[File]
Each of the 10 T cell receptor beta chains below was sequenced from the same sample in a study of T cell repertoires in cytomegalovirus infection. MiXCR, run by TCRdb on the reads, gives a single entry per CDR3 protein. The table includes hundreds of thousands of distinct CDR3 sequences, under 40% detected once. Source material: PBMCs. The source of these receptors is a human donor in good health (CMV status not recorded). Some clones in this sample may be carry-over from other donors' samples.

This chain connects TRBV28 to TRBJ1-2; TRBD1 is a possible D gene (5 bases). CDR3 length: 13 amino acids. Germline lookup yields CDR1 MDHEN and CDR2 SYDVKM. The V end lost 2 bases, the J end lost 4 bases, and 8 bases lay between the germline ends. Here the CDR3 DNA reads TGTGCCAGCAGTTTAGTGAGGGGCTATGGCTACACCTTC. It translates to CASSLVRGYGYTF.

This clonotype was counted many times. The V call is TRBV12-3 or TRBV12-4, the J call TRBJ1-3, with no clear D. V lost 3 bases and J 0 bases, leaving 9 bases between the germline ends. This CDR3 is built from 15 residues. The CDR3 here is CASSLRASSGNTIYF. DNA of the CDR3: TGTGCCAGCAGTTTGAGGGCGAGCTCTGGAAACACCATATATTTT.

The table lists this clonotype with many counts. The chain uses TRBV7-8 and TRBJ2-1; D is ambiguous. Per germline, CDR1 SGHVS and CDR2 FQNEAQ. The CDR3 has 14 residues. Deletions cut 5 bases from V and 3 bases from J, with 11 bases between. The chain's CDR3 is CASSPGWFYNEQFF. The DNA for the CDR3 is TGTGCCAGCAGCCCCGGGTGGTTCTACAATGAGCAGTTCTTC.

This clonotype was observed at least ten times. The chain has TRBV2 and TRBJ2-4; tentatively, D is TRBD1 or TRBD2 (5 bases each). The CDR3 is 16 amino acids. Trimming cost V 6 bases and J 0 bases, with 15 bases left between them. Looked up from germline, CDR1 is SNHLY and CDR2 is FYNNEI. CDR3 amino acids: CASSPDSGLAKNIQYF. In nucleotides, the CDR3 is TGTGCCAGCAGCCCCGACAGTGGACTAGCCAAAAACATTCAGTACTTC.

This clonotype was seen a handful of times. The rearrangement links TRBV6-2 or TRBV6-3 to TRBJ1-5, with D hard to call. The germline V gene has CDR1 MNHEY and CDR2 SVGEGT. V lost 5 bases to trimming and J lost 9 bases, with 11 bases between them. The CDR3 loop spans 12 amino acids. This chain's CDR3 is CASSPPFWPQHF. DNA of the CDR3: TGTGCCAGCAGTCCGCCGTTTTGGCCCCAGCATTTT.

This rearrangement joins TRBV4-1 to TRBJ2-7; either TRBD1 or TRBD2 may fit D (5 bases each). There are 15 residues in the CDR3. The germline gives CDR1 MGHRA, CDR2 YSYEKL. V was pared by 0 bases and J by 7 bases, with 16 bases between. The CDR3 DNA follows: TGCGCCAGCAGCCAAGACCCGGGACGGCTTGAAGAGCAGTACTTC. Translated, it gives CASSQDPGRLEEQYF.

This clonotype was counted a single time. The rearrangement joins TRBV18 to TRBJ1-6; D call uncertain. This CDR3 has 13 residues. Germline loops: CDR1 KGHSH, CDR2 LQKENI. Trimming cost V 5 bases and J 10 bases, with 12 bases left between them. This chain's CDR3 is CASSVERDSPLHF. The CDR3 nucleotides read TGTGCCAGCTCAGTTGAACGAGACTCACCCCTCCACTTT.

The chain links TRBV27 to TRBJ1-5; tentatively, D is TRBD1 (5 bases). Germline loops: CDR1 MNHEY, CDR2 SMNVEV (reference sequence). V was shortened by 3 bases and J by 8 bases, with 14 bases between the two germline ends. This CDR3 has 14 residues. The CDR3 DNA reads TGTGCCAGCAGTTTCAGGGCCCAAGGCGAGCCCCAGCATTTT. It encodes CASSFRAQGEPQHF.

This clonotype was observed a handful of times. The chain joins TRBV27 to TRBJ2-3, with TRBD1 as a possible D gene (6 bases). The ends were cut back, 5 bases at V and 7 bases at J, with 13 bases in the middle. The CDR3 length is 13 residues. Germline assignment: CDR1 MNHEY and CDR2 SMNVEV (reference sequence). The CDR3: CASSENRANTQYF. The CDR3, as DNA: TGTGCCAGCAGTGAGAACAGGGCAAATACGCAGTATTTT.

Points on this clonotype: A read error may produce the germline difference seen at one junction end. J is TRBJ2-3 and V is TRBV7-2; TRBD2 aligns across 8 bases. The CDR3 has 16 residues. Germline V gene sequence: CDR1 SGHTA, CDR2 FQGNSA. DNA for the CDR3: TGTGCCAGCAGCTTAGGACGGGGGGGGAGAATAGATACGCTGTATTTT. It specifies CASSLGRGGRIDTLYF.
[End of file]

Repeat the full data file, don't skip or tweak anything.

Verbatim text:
Each of the 10 T cell receptor beta chains below was sequenced from the same sample in a study of T cell repertoires in cytomegalovirus infection. MiXCR, run by TCRdb on the reads, gives a single entry per CDR3 protein. The table includes hundreds of thousands of distinct CDR3 sequences, under 40% detected once. Source material: PBMCs. The source of these receptors is a human donor in good health (CMV status not recorded). Some clones in this sample may be carry-over from other donors' samples.

This chain connects TRBV28 to TRBJ1-2; TRBD1 is a possible D gene (5 bases). CDR3 length: 13 amino acids. Germline lookup yields CDR1 MDHEN and CDR2 SYDVKM. The V end lost 2 bases, the J end lost 4 bases, and 8 bases lay between the germline ends. Here the CDR3 DNA reads TGTGCCAGCAGTTTAGTGAGGGGCTATGGCTACACCTTC. It translates to CASSLVRGYGYTF.

This clonotype was counted many times. The V call is TRBV12-3 or TRBV12-4, the J call TRBJ1-3, with no clear D. V lost 3 bases and J 0 bases, leaving 9 bases between the germline ends. This CDR3 is built from 15 residues. The CDR3 here is CASSLRASSGNTIYF. DNA of the CDR3: TGTGCCAGCAGTTTGAGGGCGAGCTCTGGAAACACCATATATTTT.

The table lists this clonotype with many counts. The chain uses TRBV7-8 and TRBJ2-1; D is ambiguous. Per germline, CDR1 SGHVS and CDR2 FQNEAQ. The CDR3 has 14 residues. Deletions cut 5 bases from V and 3 bases from J, with 11 bases between. The chain's CDR3 is CASSPGWFYNEQFF. The DNA for the CDR3 is TGTGCCAGCAGCCCCGGGTGGTTCTACAATGAGCAGTTCTTC.

This clonotype was observed at least ten times. The chain has TRBV2 and TRBJ2-4; tentatively, D is TRBD1 or TRBD2 (5 bases each). The CDR3 is 16 amino acids. Trimming cost V 6 bases and J 0 bases, with 15 bases left between them. Looked up from germline, CDR1 is SNHLY and CDR2 is FYNNEI. CDR3 amino acids: CASSPDSGLAKNIQYF. In nucleotides, the CDR3 is TGTGCCAGCAGCCCCGACAGTGGACTAGCCAAAAACATTCAGTACTTC.

This clonotype was seen a handful of times. The rearrangement links TRBV6-2 or TRBV6-3 to TRBJ1-5, with D hard to call. The germline V gene has CDR1 MNHEY and CDR2 SVGEGT. V lost 5 bases to trimming and J lost 9 bases, with 11 bases between them. The CDR3 loop spans 12 amino acids. This chain's CDR3 is CASSPPFWPQHF. DNA of the CDR3: TGTGCCAGCAGTCCGCCGTTTTGGCCCCAGCATTTT.

This rearrangement joins TRBV4-1 to TRBJ2-7; either TRBD1 or TRBD2 may fit D (5 bases each). There are 15 residues in the CDR3. The germline gives CDR1 MGHRA, CDR2 YSYEKL. V was pared by 0 bases and J by 7 bases, with 16 bases between. The CDR3 DNA follows: TGCGCCAGCAGCCAAGACCCGGGACGGCTTGAAGAGCAGTACTTC. Translated, it gives CASSQDPGRLEEQYF.

This clonotype was counted a single time. The rearrangement joins TRBV18 to TRBJ1-6; D call uncertain. This CDR3 has 13 residues. Germline loops: CDR1 KGHSH, CDR2 LQKENI. Trimming cost V 5 bases and J 10 bases, with 12 bases left between them. This chain's CDR3 is CASSVERDSPLHF. The CDR3 nucleotides read TGTGCCAGCTCAGTTGAACGAGACTCACCCCTCCACTTT.

The chain links TRBV27 to TRBJ1-5; tentatively, D is TRBD1 (5 bases). Germline loops: CDR1 MNHEY, CDR2 SMNVEV (reference sequence). V was shortened by 3 bases and J by 8 bases, with 14 bases between the two germline ends. This CDR3 has 14 residues. The CDR3 DNA reads TGTGCCAGCAGTTTCAGGGCCCAAGGCGAGCCCCAGCATTTT. It encodes CASSFRAQGEPQHF.

This clonotype was observed a handful of times. The chain joins TRBV27 to TRBJ2-3, with TRBD1 as a possible D gene (6 bases). The ends were cut back, 5 bases at V and 7 bases at J, with 13 bases in the middle. The CDR3 length is 13 residues. Germline assignment: CDR1 MNHEY and CDR2 SMNVEV (reference sequence). The CDR3: CASSENRANTQYF. The CDR3, as DNA: TGTGCCAGCAGTGAGAACAGGGCAAATACGCAGTATTTT.

Points on this clonotype: A read error may produce the germline difference seen at one junction end. J is TRBJ2-3 and V is TRBV7-2; TRBD2 aligns across 8 bases. The CDR3 has 16 residues. Germline V gene sequence: CDR1 SGHTA, CDR2 FQGNSA. DNA for the CDR3: TGTGCCAGCAGCTTAGGACGGGGGGGGAGAATAGATACGCTGTATTTT. It specifies CASSLGRGGRIDTLYF.